Hares no longer turning white during winter due to impact of climate change

Small number of animals no longer develop winter pelt in more southerly populations

Harry Cockburn
Tuesday 20 February 2018 19:49
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Snowshoe hares usually turn white in winter and brown in summer
Snowshoe hares usually turn white in winter and brown in summer

Animals may be losing their ability to display adaptive camouflage because of changing environmental conditions.

Snowshoe hares, ermines, caribou and arctic foxes all change colour from darker to lighter colours during winter, in order to blend into snow-covered landscapes.

With warmer winters come less snow, and it is thought the hares have adjusted their survival techniques in areas that have warmed faster than others.

There is greater change in the winter coats of populations of hares in more southerly areas, according to research published in the Canadian Journal of Zoology,

A research team looked at populations of hares living in Pennsylvania in the eastern US, and Yukon, much further north in west Canada.

In addition to finding greater numbers of the animals with thinner winter coats in the more southerly population, they found a small number of individuals which did not develop a full winter pelt.

We trapped three hares in January that were almost completely brown, and it's the first time that has been recorded in eastern North America," lead researcher Laura Gigliotti told ScienceDaily.com. “There are hare populations in the Cascades in Washington that don't moult completely, but that had not been documented elsewhere.”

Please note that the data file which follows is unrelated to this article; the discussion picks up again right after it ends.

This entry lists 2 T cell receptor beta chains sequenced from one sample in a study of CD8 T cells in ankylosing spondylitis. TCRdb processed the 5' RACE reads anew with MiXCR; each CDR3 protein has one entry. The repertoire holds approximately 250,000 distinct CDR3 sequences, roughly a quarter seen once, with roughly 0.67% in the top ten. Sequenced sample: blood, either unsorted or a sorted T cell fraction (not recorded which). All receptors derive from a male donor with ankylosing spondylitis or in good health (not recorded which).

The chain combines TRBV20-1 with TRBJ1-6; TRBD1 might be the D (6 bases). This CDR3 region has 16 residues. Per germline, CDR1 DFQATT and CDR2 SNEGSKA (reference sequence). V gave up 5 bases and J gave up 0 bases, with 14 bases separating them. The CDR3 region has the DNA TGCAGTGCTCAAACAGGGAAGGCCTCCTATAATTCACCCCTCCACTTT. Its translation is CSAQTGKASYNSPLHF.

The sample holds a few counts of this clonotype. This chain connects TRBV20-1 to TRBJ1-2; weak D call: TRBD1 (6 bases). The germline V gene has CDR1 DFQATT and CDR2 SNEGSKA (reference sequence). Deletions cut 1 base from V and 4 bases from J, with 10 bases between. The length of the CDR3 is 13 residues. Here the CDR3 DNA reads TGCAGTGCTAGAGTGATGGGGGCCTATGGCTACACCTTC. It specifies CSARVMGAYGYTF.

The team believe this could be an adaptation to warmer climate, giving the animals the advantages of a more appropriate level of insulation, and greater likelihood of camouflage in less snowy areas.

Non-hibernating mammals are good indicators of the impact climate change has on animals – they do not hibernate, so winter temperature fluctuations and snow cover are thought to affect them the most.

The team also investigated how hares in Pennsylvania altered their movement rates and resting spot selection as a response to variable winter temperatures.

They discovered hares from Pennsylvania had shorter, less dense, and less white winter coats than their northern counterparts, suggesting lower coat insulation.

They found they also had lower pelage temperatures (fur insulation), indicating they produced less heat than those in the northern population.

In addition, hares in Pennsylvania did not choose resting spots that offered thermal advantages, but instead selected locations offering visual obstruction from predators.

“Our results indicate that snowshoe hares may be able to adapt to future climate conditions via changes in pelage characteristics, metabolism and behaviour,” said Ms Gigliotti. “Unfortunately, we don't know if they can adapt as quickly as climate change is occurring.”

Recent studies by the same researchers studied how the hares make greater use of denser vegetation for cover during bright moonlit nights. The team believe some populations of hares respond to their surroundings and adjust their behaviour accordingly, while other populations from the same breed do not.

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